I talked to a lawyer about a personal injury case. He has a sign on his wall that says that he is a member of the Tennessee Bar Association. What does that mean?
That means he almost certainly has a law license and the money to pay the dues. Not much more.
Don’t get me wrong. I am a proud member of the Tennessee Bar Association. I have been a member for almost 29 years. They do wonderful work and, in my opinion, every lawyer in Tennessee who can possibly afford it should be a member.
But the only requirements to be a member of the Tennessee Bar Association and virtually all of the other voluntary bar associations in Tennessee are a Tennessee law license, money for dues, and a heartbeat. That’s it.
Now, what may be relevant is whether the lawyer ever played a leadership role in a bar association. Leadership roles mean that the lawyer is willing to give time and usually money to support the efforts of the association, and those efforts are relatively rare and worthy of some consideration. But mere membership? Let me put it this way: the absence of membership should be a negative factor, but the fact of membership and membership alone should bear no weight whatsoever is trying to determine who to hire as a personal injury lawyer.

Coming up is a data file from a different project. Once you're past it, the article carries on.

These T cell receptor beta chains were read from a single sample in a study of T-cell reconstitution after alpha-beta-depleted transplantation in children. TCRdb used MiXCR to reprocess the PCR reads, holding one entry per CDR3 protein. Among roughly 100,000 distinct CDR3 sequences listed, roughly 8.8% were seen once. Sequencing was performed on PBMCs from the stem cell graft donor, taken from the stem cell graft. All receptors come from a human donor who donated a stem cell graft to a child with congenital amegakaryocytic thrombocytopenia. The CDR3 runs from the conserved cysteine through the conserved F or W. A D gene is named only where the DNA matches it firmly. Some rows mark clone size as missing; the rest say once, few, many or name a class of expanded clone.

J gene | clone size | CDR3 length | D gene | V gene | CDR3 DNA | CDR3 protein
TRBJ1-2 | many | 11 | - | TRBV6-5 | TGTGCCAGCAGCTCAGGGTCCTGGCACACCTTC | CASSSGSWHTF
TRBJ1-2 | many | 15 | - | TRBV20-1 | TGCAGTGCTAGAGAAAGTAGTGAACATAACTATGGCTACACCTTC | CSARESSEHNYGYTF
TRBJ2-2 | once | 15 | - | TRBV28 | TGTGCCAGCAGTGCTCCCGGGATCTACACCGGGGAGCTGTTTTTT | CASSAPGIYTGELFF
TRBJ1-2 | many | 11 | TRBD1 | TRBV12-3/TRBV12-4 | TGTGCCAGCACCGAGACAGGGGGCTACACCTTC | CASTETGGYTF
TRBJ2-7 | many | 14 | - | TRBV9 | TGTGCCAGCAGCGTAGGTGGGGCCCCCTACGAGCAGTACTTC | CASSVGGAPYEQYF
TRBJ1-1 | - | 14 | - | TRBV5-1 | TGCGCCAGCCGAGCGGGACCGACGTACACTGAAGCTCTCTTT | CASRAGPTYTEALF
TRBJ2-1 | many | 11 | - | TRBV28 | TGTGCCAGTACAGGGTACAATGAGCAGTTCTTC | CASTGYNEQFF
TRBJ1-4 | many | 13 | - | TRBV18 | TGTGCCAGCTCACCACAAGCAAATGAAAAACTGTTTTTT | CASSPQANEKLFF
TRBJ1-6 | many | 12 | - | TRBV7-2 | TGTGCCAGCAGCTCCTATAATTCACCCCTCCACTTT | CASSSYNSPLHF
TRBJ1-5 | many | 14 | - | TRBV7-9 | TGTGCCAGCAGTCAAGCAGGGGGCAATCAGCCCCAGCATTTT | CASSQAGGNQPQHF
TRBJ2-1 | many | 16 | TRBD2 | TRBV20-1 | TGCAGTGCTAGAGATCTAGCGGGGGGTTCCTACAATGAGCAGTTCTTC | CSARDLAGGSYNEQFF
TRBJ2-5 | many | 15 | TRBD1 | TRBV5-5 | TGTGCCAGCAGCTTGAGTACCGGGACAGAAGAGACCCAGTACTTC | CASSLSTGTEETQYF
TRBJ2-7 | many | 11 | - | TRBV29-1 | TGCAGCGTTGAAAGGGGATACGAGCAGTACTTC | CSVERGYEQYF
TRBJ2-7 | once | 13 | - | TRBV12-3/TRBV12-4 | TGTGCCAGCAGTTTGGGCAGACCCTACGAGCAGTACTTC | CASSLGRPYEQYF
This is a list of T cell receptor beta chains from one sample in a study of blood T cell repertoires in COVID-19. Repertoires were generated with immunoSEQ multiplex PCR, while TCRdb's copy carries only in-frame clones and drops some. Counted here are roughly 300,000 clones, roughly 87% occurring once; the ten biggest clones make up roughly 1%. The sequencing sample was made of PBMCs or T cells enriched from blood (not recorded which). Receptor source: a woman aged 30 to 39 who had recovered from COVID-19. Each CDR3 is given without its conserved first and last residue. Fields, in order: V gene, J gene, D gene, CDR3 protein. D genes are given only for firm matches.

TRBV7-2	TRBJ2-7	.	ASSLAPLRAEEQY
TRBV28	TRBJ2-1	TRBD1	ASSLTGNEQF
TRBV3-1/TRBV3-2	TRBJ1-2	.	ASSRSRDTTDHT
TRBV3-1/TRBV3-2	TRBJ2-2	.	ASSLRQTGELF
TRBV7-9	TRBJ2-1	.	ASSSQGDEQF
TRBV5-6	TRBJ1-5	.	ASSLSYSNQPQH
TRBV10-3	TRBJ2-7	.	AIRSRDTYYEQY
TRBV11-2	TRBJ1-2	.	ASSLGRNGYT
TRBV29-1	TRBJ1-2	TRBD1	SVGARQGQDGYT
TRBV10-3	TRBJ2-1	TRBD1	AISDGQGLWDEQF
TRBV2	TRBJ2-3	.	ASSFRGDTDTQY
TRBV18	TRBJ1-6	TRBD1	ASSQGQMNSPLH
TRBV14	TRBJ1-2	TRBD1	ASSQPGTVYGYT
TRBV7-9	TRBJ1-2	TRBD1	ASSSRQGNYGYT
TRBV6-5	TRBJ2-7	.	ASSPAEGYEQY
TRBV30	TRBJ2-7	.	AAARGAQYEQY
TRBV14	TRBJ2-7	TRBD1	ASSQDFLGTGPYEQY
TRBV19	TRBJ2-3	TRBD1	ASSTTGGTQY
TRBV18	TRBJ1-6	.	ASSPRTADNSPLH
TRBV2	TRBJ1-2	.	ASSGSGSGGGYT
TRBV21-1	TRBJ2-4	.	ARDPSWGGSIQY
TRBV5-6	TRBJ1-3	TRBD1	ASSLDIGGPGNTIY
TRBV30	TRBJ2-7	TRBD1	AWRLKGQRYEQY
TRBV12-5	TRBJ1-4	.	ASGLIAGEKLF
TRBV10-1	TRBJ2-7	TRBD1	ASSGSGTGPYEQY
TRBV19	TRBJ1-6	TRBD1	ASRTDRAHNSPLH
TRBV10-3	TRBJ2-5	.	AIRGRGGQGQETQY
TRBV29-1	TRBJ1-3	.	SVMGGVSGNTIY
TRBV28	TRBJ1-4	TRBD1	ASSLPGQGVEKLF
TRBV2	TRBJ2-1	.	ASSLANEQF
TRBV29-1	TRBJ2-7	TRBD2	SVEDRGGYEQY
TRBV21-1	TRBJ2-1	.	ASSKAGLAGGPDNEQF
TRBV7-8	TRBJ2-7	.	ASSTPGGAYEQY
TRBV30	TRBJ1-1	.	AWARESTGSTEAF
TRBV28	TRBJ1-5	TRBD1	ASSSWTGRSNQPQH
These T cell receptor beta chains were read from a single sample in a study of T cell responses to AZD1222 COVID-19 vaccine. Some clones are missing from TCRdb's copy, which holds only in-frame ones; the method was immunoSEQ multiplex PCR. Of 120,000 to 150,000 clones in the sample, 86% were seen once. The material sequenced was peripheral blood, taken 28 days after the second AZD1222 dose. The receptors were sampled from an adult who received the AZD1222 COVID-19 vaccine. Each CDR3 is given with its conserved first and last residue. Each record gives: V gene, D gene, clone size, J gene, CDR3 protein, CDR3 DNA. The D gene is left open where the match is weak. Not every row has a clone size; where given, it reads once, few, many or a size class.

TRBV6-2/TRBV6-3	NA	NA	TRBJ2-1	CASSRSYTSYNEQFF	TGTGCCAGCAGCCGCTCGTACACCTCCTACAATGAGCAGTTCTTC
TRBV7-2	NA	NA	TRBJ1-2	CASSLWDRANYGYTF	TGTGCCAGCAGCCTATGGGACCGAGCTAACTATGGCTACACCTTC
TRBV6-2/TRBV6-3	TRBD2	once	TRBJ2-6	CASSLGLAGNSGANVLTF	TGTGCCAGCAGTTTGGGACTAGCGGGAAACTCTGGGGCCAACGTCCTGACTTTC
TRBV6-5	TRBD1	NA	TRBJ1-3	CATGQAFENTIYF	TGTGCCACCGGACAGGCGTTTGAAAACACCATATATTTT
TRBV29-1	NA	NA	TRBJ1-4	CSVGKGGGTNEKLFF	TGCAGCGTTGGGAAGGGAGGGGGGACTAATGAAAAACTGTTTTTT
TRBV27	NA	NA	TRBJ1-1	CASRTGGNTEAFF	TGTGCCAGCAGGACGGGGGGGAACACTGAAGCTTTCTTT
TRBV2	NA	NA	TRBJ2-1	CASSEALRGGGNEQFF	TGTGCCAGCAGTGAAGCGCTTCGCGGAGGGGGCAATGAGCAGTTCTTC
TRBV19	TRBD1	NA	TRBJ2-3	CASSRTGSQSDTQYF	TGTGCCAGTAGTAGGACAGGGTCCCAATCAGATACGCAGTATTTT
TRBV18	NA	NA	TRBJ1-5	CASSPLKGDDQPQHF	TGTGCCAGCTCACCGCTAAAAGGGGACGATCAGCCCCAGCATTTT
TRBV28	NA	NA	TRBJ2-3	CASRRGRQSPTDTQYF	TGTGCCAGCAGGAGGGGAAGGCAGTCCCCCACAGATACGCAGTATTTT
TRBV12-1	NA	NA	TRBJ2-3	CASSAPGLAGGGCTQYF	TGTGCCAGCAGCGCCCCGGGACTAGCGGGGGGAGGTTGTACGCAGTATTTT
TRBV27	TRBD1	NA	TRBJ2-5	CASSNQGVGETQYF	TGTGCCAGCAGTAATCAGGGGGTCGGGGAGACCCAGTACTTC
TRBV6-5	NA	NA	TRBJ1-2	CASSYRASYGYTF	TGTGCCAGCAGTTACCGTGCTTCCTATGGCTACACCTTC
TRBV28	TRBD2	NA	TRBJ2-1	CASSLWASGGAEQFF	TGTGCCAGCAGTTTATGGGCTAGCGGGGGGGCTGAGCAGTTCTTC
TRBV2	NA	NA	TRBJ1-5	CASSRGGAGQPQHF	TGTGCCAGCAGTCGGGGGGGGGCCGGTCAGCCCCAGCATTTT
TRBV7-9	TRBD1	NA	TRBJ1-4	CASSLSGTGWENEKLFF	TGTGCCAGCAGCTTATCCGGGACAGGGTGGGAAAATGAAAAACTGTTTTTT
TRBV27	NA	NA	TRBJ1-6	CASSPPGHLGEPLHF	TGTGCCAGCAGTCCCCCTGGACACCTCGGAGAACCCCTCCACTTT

What to learn more about what really counts in determining which lawyer to hire for a personal injury or wrongful death case in Tennessee? Read this.